Q. The five-year anniversary of Earnhardt's death. We were talking about nobody has stepped up to fill his role in the shop area. Is it possible for anybody to fill his role?
JEFF GORDON: I think nobody -- I don't think even Dale really chose to be the leader. It just kind of happened over time. His personality I think kind of led to that, and his success on the racetrack.
You know, I think that really just expecting someone else to be the leader, I don't know if that necessarily happens. I think we all play a role. We all play our own certain role. We do it together as drivers. It is our responsibility to bring up certain issues, try to do our best to keep the sport growing.
But the sport has been growing. It's been doing good. I don't necessarily know if it's the same as it used to be, where there's going to be just one guy.
You know, Dale chose to do that in some ways, and then other people chose -- expected him to do it in others. I don't know who that person is. I know that people have asked me, "Why haven't you done that? Why haven't you done that?" I never really felt like it was my place to do that.
I feel like over the years that I've been here, I've earned more respect. But I don't know if I'll ever have the type of respect that Dale had. I think because Dale had that kind of respect, you know, everybody really looked up to him. Whether they enjoyed racing with him or having dinner with him or not, they all respected him tremendously. And he enjoyed I think that side of using his voice and his opinion.
He had great relationships with Bill Jr., and Mike Helton and those guys. The sport is different today than it was then. I just don't know if there is ever going to be one individual in this garage area that feels like they've got the voice.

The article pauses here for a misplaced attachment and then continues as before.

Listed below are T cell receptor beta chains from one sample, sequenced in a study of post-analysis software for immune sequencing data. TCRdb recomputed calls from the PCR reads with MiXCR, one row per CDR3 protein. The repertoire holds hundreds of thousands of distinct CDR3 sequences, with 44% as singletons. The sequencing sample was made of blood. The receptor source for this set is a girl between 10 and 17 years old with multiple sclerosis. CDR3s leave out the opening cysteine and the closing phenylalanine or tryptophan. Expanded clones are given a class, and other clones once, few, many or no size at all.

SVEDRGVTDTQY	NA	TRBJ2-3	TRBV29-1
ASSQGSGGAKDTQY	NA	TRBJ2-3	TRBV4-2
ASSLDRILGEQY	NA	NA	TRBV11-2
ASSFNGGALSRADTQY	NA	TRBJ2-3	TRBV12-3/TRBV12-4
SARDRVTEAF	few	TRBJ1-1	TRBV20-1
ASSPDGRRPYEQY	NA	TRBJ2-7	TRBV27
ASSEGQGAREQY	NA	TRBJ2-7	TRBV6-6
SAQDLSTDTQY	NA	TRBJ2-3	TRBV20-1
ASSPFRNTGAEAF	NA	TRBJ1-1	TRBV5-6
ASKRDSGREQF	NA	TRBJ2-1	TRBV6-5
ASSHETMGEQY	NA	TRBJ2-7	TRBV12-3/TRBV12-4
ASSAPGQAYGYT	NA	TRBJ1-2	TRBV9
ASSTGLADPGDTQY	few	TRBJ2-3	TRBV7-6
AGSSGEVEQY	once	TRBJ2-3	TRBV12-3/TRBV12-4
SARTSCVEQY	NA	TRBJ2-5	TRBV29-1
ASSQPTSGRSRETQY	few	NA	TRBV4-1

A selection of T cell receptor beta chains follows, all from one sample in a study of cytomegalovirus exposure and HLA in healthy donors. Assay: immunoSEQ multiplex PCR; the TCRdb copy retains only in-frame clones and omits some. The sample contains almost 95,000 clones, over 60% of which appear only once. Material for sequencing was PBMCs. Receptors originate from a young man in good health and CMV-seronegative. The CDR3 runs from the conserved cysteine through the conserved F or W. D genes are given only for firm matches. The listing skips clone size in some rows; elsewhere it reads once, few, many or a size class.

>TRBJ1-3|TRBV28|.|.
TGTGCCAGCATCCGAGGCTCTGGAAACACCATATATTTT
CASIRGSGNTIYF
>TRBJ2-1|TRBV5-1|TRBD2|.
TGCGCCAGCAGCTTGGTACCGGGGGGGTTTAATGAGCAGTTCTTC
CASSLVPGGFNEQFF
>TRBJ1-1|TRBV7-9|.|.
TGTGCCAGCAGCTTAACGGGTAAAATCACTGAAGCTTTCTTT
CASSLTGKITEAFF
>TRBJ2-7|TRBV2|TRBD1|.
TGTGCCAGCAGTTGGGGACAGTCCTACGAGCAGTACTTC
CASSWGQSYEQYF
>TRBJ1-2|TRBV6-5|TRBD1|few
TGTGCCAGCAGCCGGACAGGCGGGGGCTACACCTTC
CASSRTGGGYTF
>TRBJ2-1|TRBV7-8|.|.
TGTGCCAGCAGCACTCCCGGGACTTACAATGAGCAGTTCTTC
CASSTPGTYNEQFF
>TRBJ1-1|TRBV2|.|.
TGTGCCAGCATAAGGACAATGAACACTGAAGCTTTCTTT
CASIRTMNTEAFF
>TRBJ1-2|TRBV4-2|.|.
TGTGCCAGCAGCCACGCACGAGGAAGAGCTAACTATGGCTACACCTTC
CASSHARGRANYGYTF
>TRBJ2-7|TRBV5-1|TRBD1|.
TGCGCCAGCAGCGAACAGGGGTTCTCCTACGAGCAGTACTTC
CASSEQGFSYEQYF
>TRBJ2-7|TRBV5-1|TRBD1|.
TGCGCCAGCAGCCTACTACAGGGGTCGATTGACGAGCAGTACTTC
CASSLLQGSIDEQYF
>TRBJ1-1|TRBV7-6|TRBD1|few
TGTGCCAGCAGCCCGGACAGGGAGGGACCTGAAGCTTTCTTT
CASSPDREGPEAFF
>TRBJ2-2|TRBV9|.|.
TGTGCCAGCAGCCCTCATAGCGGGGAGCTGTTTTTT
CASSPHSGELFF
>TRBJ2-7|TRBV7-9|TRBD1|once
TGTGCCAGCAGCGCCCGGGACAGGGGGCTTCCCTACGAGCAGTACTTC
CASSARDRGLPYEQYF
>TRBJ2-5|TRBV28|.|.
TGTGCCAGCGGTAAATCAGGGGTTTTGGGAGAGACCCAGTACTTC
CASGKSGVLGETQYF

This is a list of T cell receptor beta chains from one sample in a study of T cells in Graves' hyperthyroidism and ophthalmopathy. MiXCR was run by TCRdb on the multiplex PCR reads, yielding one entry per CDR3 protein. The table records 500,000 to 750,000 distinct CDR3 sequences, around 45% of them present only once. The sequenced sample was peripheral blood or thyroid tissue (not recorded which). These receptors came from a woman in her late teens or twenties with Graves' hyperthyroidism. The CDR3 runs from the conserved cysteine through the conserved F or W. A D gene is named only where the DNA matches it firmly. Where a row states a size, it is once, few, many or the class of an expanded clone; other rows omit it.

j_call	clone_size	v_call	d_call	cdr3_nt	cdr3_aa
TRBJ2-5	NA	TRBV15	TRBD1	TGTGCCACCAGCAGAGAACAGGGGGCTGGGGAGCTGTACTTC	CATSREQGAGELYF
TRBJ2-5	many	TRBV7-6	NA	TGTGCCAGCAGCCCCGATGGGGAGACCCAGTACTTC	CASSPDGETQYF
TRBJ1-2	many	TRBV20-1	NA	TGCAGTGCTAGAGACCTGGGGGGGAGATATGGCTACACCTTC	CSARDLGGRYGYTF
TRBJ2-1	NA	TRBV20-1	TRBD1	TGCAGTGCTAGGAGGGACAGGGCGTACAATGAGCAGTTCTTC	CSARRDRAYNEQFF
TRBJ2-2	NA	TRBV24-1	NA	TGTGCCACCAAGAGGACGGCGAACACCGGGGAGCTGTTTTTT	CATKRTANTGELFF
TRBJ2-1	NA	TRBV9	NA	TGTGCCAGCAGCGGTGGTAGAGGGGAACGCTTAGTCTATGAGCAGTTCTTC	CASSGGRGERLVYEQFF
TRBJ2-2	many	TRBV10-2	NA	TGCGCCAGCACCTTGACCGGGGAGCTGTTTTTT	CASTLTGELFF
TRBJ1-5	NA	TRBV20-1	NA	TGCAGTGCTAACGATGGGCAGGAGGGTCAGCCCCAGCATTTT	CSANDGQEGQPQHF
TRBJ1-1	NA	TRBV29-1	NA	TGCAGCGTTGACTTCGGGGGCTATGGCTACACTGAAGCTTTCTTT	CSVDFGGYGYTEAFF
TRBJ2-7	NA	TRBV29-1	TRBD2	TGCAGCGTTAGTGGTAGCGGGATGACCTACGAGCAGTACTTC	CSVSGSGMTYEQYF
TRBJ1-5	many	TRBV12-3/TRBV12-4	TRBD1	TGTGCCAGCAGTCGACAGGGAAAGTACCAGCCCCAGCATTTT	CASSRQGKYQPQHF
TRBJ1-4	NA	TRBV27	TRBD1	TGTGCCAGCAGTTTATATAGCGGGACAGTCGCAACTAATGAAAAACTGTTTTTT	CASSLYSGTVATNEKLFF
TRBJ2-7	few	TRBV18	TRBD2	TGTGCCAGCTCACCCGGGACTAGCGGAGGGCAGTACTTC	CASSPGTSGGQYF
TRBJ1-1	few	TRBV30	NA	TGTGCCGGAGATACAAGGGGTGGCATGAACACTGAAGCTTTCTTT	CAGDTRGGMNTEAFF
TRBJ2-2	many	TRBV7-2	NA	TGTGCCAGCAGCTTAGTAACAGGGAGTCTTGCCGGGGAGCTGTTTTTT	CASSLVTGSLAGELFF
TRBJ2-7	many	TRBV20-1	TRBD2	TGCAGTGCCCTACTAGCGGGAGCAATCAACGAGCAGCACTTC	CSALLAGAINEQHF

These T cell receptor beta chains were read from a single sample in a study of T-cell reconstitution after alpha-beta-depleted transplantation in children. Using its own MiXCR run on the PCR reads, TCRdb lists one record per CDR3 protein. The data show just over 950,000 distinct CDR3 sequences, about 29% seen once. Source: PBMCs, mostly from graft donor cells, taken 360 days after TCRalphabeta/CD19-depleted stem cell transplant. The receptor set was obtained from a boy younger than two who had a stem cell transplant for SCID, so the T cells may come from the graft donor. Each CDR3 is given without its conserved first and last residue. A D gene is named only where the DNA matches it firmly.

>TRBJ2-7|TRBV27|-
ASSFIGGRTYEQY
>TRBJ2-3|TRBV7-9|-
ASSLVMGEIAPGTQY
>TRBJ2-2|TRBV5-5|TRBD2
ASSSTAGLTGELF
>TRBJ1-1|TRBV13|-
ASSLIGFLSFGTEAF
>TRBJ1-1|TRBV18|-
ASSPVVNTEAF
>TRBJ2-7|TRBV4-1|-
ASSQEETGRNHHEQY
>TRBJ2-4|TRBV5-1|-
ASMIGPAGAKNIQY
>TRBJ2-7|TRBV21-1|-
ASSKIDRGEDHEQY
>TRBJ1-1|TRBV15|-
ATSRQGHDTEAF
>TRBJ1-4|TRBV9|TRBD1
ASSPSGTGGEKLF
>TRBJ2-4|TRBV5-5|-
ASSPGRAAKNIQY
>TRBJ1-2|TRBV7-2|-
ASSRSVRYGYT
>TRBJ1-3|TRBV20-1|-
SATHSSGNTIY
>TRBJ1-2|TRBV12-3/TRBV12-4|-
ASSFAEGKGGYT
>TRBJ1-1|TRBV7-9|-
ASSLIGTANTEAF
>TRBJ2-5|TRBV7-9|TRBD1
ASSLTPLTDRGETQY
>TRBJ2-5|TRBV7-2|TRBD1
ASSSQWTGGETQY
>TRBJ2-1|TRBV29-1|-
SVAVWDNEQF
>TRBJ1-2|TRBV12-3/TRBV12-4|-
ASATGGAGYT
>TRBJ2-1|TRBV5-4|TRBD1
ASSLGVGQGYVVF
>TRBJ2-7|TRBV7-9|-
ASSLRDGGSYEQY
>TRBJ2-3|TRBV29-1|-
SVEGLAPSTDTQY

Q. Do you miss racing with Dale Earnhardt?
JEFF GORDON: Well, I mean, it's just different for me personally because I loved racing with him, and I hated racing with him. You know, I mean, he was one of the most competitive guys out there. There were days where he'd push you and shove you right out of the way and frustrate you, then there were other days where you just saw his talent, you know, the passion that he had for it, and you had a blast racing with him. You knew if you beat Dale, especially at a place like Daytona, Talladega, Bristol or something where he was good, that you really had done something. Took a lot of pride in that.
You know, I think certainly the fans miss the excitement that he brought. I don't think there will ever be anybody to replace Dale. He was definitely a special individual and a special race car driver, you know, I believe the best race car driver I've ever raced against. If you look at a whole, you know, of his talents at so many different types of tracks that he went to, the intimidation factor, as well, that he had.